Govt’s drainage and irrigation interventions reaping massive benefits
The proactive approach by the Government of Guyana to mitigate the challenges of climate, especially in the country’s agricultural zones, is cushioning the impact of the current rainy season.
Minister of Agriculture, Zulfikar Mustapha, M.P, has attributed the prudent management of country’s drainage and irrigation infrastructure, and the injection of more efficient resources as critical components for the prevention of any negative consequence of climate changes.
Two of Guyana’s densely populated agricultural zones were spared the effects of flooding because of the efficient maintenance of the East Demerara Water Conservancy, and the Hope Canal, which brought relief to over 1,000 people including farmers.
Cash crop farmer, Shamraj Maneram lauded the move to advance the drainage capacity in other parts of the country. “If it can benefit Region Four think about it, it can benefit Region Five. The creek cannot take off the amount of water that the Hope Canal is doing,” Maneram stated.
Another farmer, Rabindranauth Dodnauth said, “since the canal was established the place rarely floods. You might get a little bit of water, but nothing significant.”
Some $11.3 billion was allocated to the National Drainage and Irrigation Authority (NDIA) this year. A host of major projects was undertaken to ensure the nation’s drainage capacity and structures are sufficient to handle the rainy season.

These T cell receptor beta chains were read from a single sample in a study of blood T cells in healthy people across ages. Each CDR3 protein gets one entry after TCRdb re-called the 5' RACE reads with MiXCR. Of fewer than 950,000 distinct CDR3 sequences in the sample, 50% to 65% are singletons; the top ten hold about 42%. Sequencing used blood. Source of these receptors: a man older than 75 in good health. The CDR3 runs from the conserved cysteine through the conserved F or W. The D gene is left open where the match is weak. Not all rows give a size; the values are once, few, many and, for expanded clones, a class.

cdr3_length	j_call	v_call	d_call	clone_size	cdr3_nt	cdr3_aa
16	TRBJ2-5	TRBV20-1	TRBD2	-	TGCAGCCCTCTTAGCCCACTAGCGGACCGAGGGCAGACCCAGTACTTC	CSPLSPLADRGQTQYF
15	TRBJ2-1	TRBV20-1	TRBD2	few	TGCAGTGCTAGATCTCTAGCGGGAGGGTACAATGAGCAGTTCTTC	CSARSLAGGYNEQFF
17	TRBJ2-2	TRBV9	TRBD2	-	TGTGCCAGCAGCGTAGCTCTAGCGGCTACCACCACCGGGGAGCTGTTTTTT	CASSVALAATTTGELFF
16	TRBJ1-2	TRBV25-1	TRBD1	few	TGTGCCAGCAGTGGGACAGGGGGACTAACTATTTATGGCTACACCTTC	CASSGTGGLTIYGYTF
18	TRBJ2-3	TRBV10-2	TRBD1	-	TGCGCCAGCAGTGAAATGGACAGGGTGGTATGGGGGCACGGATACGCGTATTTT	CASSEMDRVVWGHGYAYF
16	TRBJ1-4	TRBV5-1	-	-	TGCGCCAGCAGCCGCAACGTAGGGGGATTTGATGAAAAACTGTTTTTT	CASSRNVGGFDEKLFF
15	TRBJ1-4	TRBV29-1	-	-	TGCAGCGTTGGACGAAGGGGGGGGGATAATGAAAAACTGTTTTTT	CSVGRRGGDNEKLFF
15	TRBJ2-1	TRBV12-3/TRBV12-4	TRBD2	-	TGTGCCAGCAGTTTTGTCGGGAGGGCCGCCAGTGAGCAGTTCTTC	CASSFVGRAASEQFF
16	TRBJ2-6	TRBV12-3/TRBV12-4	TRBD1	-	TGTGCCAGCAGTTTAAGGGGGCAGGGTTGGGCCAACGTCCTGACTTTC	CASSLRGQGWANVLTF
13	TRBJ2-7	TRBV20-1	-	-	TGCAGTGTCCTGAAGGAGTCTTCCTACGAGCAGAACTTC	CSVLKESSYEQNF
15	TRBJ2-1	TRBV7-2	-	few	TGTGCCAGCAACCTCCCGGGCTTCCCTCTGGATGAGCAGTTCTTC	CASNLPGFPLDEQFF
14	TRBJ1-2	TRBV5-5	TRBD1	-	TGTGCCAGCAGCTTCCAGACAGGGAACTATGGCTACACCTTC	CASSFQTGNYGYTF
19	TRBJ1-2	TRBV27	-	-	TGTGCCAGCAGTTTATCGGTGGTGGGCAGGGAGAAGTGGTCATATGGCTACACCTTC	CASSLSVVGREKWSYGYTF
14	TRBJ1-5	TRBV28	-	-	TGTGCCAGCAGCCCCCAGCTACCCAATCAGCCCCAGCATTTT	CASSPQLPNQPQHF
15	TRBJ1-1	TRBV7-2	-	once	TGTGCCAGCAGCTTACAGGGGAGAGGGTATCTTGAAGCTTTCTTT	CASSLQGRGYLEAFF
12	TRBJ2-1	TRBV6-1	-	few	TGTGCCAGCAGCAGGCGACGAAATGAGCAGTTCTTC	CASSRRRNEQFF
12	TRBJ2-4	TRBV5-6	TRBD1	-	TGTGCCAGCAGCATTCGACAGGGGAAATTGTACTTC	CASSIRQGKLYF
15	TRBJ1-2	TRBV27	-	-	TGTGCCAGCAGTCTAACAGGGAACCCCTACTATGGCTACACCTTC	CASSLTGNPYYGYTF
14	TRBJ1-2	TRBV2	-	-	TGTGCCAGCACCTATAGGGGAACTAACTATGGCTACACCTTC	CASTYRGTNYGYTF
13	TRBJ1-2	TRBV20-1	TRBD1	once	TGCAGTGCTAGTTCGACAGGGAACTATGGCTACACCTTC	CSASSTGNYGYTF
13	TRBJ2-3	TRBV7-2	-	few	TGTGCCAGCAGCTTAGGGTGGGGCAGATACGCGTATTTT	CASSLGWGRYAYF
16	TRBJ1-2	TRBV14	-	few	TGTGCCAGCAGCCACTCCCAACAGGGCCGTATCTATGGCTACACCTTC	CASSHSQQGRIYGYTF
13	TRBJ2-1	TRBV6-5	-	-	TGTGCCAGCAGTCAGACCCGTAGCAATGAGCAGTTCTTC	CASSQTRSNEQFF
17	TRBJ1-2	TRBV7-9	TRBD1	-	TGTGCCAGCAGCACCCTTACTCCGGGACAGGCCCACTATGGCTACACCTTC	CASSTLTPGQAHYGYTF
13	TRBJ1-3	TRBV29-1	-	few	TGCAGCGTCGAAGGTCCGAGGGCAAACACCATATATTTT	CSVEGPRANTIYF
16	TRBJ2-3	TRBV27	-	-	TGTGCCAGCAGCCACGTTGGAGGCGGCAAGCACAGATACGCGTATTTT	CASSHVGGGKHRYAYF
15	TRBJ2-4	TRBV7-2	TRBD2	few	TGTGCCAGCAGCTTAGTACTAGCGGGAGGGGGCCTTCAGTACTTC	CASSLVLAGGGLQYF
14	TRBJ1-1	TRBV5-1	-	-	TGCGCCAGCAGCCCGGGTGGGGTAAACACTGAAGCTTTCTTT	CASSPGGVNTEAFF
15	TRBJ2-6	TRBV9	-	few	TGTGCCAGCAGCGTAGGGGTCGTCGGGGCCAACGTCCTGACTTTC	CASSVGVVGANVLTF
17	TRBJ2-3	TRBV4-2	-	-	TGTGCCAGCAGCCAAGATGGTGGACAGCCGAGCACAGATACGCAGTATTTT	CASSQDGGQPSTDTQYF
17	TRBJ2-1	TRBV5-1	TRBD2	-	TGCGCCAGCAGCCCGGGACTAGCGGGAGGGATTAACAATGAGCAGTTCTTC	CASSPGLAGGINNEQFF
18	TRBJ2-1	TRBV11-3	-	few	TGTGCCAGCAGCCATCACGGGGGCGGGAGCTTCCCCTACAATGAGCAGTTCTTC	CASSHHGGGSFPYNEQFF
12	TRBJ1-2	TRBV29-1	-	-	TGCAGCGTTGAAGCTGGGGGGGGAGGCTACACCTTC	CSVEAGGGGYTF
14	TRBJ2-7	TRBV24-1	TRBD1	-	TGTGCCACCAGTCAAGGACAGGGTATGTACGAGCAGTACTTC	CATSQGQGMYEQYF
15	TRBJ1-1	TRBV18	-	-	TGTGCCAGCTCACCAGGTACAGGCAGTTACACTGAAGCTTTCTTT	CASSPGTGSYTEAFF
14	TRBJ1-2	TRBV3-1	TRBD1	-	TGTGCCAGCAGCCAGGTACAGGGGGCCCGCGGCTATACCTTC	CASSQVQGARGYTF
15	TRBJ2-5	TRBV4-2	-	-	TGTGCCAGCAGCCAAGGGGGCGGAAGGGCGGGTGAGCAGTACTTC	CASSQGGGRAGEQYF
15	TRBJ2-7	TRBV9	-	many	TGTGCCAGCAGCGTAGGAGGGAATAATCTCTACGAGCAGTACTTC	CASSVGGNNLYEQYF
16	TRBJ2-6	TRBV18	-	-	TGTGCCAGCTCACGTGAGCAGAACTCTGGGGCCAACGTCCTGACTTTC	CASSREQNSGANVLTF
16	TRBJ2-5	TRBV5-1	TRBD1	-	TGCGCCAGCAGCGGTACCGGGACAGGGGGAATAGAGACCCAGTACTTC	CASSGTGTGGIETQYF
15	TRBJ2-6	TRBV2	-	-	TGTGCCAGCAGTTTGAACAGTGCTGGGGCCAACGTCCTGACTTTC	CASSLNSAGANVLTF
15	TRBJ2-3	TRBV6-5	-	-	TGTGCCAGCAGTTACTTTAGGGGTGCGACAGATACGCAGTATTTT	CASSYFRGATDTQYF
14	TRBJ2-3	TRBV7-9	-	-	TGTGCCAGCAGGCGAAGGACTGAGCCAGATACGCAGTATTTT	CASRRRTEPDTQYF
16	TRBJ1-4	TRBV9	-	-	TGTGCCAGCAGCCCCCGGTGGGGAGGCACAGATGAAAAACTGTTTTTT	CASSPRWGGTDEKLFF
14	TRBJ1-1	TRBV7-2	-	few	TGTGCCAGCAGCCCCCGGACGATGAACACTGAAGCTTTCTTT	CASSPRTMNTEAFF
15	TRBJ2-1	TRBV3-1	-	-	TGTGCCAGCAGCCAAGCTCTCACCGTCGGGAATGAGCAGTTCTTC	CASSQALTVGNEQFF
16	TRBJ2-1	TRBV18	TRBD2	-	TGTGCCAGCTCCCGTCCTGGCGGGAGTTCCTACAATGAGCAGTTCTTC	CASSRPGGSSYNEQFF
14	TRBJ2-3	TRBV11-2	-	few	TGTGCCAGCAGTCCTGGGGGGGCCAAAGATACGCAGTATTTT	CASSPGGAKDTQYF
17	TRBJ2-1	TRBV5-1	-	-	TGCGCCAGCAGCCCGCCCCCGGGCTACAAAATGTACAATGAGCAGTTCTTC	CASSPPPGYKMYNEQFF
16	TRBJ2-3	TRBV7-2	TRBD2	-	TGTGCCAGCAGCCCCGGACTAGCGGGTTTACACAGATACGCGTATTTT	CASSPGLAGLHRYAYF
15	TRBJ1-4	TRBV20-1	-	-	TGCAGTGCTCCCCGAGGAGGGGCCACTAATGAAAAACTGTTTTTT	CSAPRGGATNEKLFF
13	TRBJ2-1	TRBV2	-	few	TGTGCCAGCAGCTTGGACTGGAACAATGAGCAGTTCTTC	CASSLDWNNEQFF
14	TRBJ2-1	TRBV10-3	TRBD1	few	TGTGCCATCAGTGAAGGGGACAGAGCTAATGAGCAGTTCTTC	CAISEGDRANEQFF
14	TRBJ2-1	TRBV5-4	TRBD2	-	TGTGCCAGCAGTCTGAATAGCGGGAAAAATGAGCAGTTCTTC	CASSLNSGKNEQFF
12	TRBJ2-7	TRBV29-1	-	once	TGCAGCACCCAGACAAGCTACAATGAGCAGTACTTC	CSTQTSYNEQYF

Minister Mustapha said similar canals are expected to be established in Regions Three, Five and Six to bring massive relief to residents and farmers there.
“Farmers in other areas are looking forward for us to construct those Hope-like canals and not only one, we will construct like Hope, but a number of those canals will be constructed across the country. Almost US $500 million will be expended to do those canals,” the minister told DPI.
He said the aim is to make significant investments now for Guyana to significantly mitigate flood in the coming years, allowing farmers to be in a better position to advance production.
The government is also working with the Islamic Development Bank (IDB) to build other critical infrastructure, and procure more machinery, and almost 40 new pumps.
“Because you know sometimes when you drain through the sluice you have to drain on a tidal basis, but when you have pumps it can supplement the sluice and you could have 24 hours drainage,” Minister Mustapha explained.
In the Mahaica/Mahaicony/Abary-Agricultural Development Authority (MMA/ADA) Scheme there are currently 17 machines including excavators, and bulldozers to constantly undergo works to meet farmers’ demands.